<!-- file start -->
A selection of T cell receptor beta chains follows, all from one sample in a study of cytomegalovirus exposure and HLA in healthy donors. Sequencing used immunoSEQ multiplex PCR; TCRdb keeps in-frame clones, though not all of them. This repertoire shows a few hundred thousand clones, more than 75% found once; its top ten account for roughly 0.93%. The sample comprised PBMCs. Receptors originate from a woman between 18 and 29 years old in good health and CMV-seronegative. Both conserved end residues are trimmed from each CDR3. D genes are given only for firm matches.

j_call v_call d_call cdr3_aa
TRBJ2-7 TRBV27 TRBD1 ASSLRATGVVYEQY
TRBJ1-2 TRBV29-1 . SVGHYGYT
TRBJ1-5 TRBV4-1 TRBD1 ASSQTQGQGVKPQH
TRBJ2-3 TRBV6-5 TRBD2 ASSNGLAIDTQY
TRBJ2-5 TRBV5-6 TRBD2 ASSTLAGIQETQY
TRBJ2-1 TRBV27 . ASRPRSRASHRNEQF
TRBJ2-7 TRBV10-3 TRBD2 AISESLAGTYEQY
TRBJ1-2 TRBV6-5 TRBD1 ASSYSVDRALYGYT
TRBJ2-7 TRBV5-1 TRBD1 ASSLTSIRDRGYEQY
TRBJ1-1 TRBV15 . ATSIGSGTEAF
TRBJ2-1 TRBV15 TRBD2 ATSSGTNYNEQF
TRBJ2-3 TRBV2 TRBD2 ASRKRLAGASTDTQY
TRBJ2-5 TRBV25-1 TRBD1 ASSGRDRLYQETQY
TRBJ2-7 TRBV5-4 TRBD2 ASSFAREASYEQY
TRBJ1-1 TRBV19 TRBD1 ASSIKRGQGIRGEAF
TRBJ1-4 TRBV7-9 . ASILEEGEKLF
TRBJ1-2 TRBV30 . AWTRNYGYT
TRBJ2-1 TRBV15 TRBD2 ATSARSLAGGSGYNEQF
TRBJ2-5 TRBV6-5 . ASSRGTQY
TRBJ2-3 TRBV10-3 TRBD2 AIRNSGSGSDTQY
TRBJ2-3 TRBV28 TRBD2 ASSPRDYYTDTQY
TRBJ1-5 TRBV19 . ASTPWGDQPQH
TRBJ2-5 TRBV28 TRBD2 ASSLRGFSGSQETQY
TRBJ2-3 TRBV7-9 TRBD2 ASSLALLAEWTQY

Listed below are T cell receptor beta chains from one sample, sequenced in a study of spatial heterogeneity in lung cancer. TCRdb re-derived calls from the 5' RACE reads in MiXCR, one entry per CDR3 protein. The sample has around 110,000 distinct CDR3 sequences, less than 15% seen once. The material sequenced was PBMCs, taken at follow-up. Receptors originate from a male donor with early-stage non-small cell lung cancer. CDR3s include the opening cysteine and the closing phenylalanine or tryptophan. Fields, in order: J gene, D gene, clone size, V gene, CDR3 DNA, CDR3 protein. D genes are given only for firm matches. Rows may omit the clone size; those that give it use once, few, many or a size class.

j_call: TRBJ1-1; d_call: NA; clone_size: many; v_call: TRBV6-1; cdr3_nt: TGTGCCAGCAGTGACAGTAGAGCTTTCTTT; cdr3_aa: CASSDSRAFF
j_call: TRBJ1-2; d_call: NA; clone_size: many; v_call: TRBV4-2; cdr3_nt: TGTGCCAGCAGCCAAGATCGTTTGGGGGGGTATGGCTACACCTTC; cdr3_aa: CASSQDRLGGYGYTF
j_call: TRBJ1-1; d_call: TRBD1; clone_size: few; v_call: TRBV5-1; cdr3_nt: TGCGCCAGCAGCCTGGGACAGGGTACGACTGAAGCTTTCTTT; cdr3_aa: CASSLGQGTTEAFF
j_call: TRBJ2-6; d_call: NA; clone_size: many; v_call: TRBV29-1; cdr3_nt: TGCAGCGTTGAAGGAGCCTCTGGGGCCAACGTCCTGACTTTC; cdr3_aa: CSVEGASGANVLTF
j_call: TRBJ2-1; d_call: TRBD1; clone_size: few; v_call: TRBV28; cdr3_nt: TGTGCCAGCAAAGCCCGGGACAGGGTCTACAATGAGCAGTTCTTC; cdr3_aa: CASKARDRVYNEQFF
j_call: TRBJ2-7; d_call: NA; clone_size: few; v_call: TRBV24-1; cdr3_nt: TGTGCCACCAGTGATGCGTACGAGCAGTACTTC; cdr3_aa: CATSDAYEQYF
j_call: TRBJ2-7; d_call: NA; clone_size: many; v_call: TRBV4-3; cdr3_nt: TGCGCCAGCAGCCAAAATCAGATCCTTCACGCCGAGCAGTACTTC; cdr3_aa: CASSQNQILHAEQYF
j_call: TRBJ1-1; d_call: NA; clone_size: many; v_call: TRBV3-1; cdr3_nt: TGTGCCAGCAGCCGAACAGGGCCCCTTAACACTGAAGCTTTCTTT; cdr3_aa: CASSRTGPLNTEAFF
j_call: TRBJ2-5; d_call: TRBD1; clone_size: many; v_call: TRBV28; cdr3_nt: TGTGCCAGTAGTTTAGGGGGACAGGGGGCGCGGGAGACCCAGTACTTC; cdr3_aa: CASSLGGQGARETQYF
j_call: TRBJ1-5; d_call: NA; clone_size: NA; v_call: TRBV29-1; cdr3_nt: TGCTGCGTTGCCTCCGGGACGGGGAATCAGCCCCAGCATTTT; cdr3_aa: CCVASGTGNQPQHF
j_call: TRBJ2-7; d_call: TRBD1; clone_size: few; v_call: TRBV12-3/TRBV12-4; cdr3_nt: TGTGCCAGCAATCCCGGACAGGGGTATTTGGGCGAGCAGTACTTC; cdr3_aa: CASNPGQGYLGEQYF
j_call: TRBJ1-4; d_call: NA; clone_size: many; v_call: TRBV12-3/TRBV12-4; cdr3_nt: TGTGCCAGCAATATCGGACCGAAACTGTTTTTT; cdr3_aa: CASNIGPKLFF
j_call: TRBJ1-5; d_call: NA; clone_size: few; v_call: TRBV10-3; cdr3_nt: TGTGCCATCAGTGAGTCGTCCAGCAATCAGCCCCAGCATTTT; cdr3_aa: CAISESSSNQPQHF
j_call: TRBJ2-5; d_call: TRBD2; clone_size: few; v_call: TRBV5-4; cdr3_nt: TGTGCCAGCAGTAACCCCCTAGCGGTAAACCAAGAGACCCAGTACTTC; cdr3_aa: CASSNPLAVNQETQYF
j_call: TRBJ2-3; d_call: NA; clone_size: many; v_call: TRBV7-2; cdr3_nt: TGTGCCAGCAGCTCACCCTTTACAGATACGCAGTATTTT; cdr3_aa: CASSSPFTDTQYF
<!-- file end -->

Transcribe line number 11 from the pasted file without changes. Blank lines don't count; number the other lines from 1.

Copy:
TRBJ2-7 TRBV5-1 TRBD1 ASSLTSIRDRGYEQY